Photo Caption: Sen. Mike Shirkey, R-Clarklake, (fifth from left) listens as Gov. Rick Snyder addresses the media on Thursday regarding a new bipartisan, bicameral legislative package to address the growing opioid abuse epidemic in Michigan. Senate Bill 272, sponsored by Shirkey, is one of the measures in the package.

Senate committee approves bill that could lower pipe-replacement costs

LANSING, Mich. — The Senate Committee on Michigan Competitiveness on Wednesday approved legislation designed to encourage competition and reduce the cost of replacing Michigan’s aging water infrastructure, said Chairman Sen. Mike Shirkey.

“There are thousands of miles of water and sewer pipes across the state, and many of these pipes are getting too old to use,” said Shirkey, R-Clarklake. “Replacing the pipes can be expensive, so engineers should have the freedom to choose from all available options in their planning.”

Senate Bill 157, sponsored by Sen. Rick Jones, R-Grand Ledge, would help ensure that Michigan communities do not bar qualified materials from consideration for public works projects, potentially enabling communities to save money that could be used for other priorities or passed on to area residents.

SB 157 would require that when state funds are used for water infrastructure projects, all materials that meet American Society for Testing and Materials (ASTM) or American Water Works Association (AWWA) standards should be considered.

Under the bill, if a pipe or piping material meets or exceeds the recognized standards as determined by the ASTM or AWWA, then a public entity shall not exclude that piping material when soliciting bids for a public works project.

“In the past, there were fewer types of pipe materials available,” Shirkey said. “Today, engineers can choose among a much wider range of materials that meet current standards for safety, strength, temperature and performance. This bill encourages a competitive process that could save taxpayer money while still incorporating the crucial expertise of engineers.”

SB 157 has been sent to the full Senate for consideration.

Photo Advisory: Shirkey reads to Jackson students for March is Reading Month

LANSING, Mich. — State Sen. Mike Shirkey, R-Clarklake, visited students at Lyle A. Torrant Center in Jackson on Monday as part of March is Reading Month. Shirkey emphasized the importance of reading and read aloud to the students from one of his favorite short stories.

Note: For a print-quality version of this and other Shirkey photos, click the image or click Photowire, below.

Shirkey releases survey results on time changes

LANSING, Mich. — Sen. Mike Shirkey has revealed the results of a survey he posted asking his constituents how they feel about changing their clocks twice a year when daylight saving time begins and ends.

“This month we asked people what should be done with the mandate to change our clocks for daylight saving time, and they replied strongly!” said Shirkey, R-Clarklake. “More than half of the survey respondents said the twice-a-year changing of the clocks should be eliminated.”

Shirkey’s survey asked, “Do you agree that we should do away with the government-forced, twice a year mandate making us change our lives by changing our clocks?” 56.7 percent of respondents said “Yes,” 42.3 percent said “No,” and 1 percent clicked “Other” and gave a short response.

Rep. Peter Lucido has sponsored House Bill 4011, which would establish eastern daylight time as the time zone for the state. HB 4011 has been referred to the House Commerce and Trade Committee.

‘Telehealth’ bill to go into effect this month

LANSING, Mich. — A law that will encourage the use of telecommunication technologies to expand access to health care services in Michigan, reduce costs and improve patient outcomes goes into effect later this month, said state Senate Health Policy Chairman Sen. Mike Shirkey.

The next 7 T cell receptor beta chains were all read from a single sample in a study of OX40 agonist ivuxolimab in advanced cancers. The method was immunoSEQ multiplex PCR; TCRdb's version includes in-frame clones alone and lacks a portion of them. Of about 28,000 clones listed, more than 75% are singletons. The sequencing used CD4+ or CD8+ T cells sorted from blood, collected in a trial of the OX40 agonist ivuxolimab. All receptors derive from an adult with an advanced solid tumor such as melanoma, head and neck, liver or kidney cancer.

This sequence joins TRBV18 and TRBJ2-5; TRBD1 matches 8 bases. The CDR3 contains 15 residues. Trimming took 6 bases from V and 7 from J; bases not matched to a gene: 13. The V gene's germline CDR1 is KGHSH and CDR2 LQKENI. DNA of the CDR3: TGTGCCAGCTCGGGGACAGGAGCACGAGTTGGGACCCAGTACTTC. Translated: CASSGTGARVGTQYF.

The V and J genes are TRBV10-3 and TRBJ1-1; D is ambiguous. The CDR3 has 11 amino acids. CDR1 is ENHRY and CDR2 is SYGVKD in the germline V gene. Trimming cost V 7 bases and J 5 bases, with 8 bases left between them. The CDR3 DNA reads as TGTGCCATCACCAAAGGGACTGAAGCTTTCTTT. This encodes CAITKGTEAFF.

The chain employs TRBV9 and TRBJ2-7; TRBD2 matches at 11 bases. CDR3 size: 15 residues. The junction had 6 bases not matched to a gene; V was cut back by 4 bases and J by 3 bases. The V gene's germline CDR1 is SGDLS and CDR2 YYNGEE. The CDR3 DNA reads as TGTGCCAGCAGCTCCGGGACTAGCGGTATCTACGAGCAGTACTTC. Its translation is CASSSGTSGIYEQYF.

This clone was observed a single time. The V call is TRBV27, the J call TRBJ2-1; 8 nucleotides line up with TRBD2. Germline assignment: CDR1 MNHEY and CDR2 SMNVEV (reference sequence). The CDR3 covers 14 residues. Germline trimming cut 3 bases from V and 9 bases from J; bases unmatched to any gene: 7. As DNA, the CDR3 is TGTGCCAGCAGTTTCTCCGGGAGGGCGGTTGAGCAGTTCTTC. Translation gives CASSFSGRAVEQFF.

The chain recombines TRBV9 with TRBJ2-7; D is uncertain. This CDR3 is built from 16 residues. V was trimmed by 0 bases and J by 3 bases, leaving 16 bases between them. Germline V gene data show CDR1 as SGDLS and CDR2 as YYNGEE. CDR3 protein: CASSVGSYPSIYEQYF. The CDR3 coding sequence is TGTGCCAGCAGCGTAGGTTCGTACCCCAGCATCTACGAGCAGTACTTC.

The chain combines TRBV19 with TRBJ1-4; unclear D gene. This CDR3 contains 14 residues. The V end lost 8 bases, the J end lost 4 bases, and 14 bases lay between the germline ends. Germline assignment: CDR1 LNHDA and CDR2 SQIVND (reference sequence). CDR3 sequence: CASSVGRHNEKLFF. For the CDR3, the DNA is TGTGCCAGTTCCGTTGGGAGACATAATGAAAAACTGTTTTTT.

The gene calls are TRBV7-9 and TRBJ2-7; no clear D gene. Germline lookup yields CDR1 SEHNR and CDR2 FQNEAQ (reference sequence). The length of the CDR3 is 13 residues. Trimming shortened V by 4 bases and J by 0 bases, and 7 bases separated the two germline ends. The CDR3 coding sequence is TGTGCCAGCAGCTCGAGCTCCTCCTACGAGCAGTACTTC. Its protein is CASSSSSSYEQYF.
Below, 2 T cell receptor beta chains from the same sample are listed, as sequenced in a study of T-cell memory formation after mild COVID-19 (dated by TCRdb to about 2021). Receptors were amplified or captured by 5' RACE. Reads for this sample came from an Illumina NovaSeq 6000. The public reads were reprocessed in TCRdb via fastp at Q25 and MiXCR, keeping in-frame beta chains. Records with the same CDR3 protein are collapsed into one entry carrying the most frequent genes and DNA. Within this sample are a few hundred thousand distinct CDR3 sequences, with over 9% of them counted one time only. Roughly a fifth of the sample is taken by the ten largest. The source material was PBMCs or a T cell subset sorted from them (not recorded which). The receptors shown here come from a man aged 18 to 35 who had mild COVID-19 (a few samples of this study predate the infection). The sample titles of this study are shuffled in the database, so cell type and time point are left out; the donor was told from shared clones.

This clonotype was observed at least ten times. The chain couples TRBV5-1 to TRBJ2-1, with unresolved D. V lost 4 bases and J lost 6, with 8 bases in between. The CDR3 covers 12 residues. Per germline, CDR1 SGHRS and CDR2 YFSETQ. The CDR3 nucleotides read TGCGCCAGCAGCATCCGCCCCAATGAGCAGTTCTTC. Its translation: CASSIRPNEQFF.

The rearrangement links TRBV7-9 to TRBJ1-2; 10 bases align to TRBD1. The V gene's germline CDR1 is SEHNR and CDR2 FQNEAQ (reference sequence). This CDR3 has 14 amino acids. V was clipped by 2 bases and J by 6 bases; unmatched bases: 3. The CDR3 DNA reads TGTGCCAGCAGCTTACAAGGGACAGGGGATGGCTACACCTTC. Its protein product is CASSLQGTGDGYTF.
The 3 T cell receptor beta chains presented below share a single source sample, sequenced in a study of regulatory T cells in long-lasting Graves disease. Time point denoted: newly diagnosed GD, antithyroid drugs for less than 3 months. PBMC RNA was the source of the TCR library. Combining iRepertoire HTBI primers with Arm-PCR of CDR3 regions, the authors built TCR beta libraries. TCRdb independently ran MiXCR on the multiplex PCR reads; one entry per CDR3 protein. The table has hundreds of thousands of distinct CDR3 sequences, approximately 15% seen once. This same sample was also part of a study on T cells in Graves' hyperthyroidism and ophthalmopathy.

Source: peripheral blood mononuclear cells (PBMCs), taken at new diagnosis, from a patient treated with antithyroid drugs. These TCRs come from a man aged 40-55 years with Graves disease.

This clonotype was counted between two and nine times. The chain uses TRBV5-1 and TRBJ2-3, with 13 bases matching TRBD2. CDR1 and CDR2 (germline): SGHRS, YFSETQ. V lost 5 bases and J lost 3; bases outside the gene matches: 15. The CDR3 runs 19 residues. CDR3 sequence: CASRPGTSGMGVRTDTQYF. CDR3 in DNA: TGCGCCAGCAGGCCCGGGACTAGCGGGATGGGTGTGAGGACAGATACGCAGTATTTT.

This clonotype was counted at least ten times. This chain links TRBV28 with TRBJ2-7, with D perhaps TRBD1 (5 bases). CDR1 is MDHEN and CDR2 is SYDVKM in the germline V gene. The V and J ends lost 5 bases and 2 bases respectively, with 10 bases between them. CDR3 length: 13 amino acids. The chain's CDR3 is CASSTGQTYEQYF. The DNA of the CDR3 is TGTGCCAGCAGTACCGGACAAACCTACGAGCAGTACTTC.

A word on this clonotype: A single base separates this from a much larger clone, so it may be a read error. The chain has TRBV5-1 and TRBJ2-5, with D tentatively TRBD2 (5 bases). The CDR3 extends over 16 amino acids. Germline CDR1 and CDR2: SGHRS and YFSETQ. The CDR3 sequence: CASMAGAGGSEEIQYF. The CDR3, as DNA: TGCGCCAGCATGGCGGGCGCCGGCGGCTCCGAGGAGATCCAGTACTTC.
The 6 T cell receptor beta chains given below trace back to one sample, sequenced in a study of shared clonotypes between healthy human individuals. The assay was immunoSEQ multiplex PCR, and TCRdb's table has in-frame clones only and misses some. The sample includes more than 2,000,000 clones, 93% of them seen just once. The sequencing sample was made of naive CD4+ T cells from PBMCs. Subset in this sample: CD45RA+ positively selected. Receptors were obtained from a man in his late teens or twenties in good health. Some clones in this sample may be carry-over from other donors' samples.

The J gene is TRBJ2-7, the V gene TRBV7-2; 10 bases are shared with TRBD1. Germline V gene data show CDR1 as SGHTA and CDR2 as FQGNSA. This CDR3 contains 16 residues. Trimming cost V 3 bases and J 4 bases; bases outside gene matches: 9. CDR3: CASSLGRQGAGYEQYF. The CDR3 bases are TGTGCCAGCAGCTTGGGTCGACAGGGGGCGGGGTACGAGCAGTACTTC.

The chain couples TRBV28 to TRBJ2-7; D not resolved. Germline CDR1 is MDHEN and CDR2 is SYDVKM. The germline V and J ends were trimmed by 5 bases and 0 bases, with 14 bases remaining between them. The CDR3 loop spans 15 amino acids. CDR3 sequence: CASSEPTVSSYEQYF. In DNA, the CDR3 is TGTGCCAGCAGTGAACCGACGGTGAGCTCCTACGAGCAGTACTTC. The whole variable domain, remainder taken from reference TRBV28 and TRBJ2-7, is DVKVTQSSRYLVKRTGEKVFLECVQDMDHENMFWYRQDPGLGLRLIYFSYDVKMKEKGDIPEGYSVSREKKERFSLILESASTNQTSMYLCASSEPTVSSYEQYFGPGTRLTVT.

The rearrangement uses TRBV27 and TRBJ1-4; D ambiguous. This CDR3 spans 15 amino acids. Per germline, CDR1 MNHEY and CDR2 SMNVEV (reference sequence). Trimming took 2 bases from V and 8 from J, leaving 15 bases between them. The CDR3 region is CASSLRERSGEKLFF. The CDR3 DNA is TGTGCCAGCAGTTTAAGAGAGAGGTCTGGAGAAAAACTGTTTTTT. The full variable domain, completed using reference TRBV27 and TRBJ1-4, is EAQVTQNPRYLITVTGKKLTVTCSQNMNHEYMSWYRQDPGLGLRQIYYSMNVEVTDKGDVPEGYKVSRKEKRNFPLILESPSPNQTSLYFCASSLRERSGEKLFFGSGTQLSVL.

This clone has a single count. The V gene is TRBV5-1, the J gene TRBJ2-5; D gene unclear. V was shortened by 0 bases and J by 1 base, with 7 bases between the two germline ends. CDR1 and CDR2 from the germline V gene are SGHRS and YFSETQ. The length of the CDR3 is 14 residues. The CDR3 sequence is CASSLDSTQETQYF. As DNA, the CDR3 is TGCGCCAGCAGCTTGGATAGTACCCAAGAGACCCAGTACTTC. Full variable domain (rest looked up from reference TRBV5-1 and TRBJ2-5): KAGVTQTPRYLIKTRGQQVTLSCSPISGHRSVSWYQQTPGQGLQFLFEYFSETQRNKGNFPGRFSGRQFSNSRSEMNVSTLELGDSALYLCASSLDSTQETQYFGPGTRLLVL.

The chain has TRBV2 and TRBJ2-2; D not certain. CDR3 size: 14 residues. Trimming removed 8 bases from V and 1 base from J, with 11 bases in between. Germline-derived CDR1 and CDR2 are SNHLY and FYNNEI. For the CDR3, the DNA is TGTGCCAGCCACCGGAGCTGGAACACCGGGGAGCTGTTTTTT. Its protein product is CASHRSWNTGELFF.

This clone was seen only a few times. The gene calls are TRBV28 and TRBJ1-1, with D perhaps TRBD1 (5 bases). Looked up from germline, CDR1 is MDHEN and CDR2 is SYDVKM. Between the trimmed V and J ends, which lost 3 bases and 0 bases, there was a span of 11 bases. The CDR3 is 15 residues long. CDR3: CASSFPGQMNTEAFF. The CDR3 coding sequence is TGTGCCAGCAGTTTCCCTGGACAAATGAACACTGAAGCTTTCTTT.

This use of telecommunication — commonly called “telehealth” — can give patients easy access to their doctors and other health professionals.

“We are all becoming more interconnected through cell phones and other personal electronic devices, but not all areas of the medical field have caught up with us yet,” said Shirkey, R-Clarklake. “Telehealth has the ability to change the medical landscape through better access to improved care. This new law is a part of that transformation.”

Public Act 359 of 2016 defines telehealth in the state health code as the use of electronic information and telecommunication technologies to support or promote long-distance clinical health care, patient and professional health-related education, public health, or health administration.

Nationally, it’s estimated that telehealth is expected to increase from the 250,000 patients who utilized the service in 2013 to more than 3 million patients by 2018. Telehealth will benefit health care professional training and consultation between providers.

The law will encourage medical professionals to utilize modern technologies such as live interactive video, audio and others to connect and communicate with patients remotely. Medical professionals will be permitted to diagnose, prescribe and administer referrals within the existing legal framework when providing telehealth services.

The law has received broad support from within the health care community and beyond, including from the U.S. Department of Justice, General Motors, Michigan Association of Health Plans, Michigan Council of Nurse Practitioners, Teledoc, Economic Alliance for Michigan, Michigan Manufacturers Association, Spectrum Health, and Ascension Michigan.

Public Act 359 goes into effect on March 29.

Criminal justice reform bills headed to the governor

LANSING, Mich. — The Michigan Senate on Thursday sent a bipartisan criminal justice reform package to the governor. The 20-bill package makes reforms throughout the criminal justice system, from probation to prison time to parole and integration back into society.

“The great majority of the more than 40,000 people currently in Michigan prisons will one day return to society, and we must do all we can to help ensure they are productive, contributing citizens when they come back,” said Shirkey, R-Clarklake. “These bipartisan reforms focus on restorative justice and a smarter, more efficient prison system.”

Senate Bills 5-13, 15-24 and 50 include reforms to better track and evaluate recidivism data, expedite medical commutation hearings, encourage partnerships with outside volunteers beneficial to prisoners, and provide a tax credit for employing a probationer or parolee.

Shirkey sponsored Senate Bill 17, which would create incentives to reward regional Michigan Department of Corrections operations for utilizing practices and procedures that reduce parole and probation violations.

The package of bills now heads to the governor to be signed.

Shirkey talks to Jackson students about the importance of reading

LANSING, Mich. — State Sen. Mike Shirkey met in the Senate with students from Sharp Park Academy in Jackson.

Shirkey, R-Clarklake, read to the students and reminded them, “If you learn how to read, you can do just about anything.” He also talked about the importance of parents and teachers promoting reading during March is Reading Month.

Note: Watch the video of Shirkey reading to students and addressing the importance of March is Reading Month. To view other Shirkey videos, click the Video link, at right.